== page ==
As many of us continue to grapple with the gut-wrenching news out of Ferguson, there is the prevailing sense of confusion surrounding what might have happened in the grand jury. For as much as Ferguson prosecutor Bob McCullogh did to (unsuccessfully) make news of the outcome seem more palatable, he didn't actually explain much, which only leaves folks with an even greater sense of frustration in trying to make sense of it all. The now released case file as thick as the propagandCh that has been shoveled our way since August, and it isn't long before every bit of that evidence is thoroughly examined, analyzed, and discussed by the public. But, for now, here are 5 early takeaways from the decision of the Ferguson grand jury.

1. We will likely never know what actually happened. The grand jury is a secret proceeding and there are myriad procedural safeguards to ensure both the integrity of the process as well as to protect its secrecy. It is unlikely that we will learn anything more about the actual jurors themselves or how the discussion played out, unless a juror talks about the case–which would be against the law. As we saw during the question portion of McCullogh's announcement, there wont be any information on which jurors voted which way or which facts were ultimately weighed more heavily than others. Jury psychology is one of the most well-studied fields because of its value to attorneys and despite a plethora of research on the topic, it remains largely an enigma. The grand jury does not require that the prosecutor prove their case beyond a reasonable doubt; the standard here is significantly lower and requires a showing of probable cause. Additionally, it also doesn't require a unanimous vote. A simple majority will decide whether an indictment is filed against a defendant. It is virtually impossible to determine what 12 strangers were thinking about the mountain of evidence–both scientific/forensic/physical and testimonial–that was put before them over the course of the grand jury presentation.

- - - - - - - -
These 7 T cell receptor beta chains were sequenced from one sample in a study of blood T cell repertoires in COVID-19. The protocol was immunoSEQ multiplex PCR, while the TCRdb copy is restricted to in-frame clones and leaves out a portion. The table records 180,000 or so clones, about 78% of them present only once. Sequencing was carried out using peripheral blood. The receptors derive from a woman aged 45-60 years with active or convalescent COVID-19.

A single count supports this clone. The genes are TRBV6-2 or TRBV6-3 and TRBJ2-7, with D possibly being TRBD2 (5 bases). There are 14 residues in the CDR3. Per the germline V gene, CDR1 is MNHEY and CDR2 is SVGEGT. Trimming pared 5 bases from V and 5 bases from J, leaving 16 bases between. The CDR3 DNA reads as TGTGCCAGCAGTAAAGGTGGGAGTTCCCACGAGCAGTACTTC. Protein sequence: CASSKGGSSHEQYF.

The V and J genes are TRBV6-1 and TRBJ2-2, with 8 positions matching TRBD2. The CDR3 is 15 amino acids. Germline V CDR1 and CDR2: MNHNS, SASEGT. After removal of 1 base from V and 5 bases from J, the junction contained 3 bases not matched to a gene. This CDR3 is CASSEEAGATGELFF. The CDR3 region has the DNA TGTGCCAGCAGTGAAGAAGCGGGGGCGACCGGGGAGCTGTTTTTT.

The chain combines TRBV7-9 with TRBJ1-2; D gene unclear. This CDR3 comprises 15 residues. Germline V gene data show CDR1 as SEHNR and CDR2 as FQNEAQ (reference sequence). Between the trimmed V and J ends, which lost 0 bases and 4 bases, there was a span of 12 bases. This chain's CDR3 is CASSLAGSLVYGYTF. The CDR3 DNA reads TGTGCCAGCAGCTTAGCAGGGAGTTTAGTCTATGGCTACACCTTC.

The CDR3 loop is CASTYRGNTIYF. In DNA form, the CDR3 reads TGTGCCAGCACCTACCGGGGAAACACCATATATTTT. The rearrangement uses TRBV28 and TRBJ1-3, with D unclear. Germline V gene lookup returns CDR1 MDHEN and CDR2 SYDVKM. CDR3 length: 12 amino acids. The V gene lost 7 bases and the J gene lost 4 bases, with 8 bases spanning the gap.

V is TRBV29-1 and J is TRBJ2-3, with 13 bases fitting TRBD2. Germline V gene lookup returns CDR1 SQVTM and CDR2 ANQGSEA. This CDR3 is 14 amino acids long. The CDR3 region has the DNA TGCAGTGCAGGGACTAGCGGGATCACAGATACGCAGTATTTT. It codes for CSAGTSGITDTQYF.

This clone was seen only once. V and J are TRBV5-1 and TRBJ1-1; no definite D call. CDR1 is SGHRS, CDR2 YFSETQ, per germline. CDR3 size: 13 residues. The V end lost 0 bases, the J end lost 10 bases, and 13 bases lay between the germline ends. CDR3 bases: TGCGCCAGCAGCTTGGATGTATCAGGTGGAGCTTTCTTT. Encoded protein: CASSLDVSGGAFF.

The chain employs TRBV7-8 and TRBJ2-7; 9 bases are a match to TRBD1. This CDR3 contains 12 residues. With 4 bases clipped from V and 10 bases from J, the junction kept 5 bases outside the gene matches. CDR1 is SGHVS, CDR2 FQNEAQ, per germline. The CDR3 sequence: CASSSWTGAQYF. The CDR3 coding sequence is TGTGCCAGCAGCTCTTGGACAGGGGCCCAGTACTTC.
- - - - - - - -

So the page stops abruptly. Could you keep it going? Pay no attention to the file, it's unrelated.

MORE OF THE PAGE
2. Prior statements hurt. I previously wrote that the eye witnesses to Michael Brown's death would do the most to help his case by simply being quiet months ago instead of succumbing to the natural human desire of telling one's story. McCullough made multiple mentions of the inconsistent statements from witnesses, to the point that he almost seemed to intentionally downplay the strength and credibility of his office's own presentation. In all of his references to prior inconsistent statements from witnesses, the thing that struck me was his comment that there were additional witnesses that the prosecutors office in conjunction with the FBI were unable to locate. This begs the question whether those witnesses would have helped corroborate other aspects of the grand jury presentation. In any event, making one statement to a camera phone or for a YouTube upload in August and then later varying that statement just slightly could be enough to completely destroy a witnesses' credibility in the eyes of jurors who may already see the witness as suspect to begin with. The devil is always in the details, and by changing a small aspect of the story, there may have been room for doubt so great that the witness(es) simply became unbelievable. The solution? Don't make a statement/comment until it's time.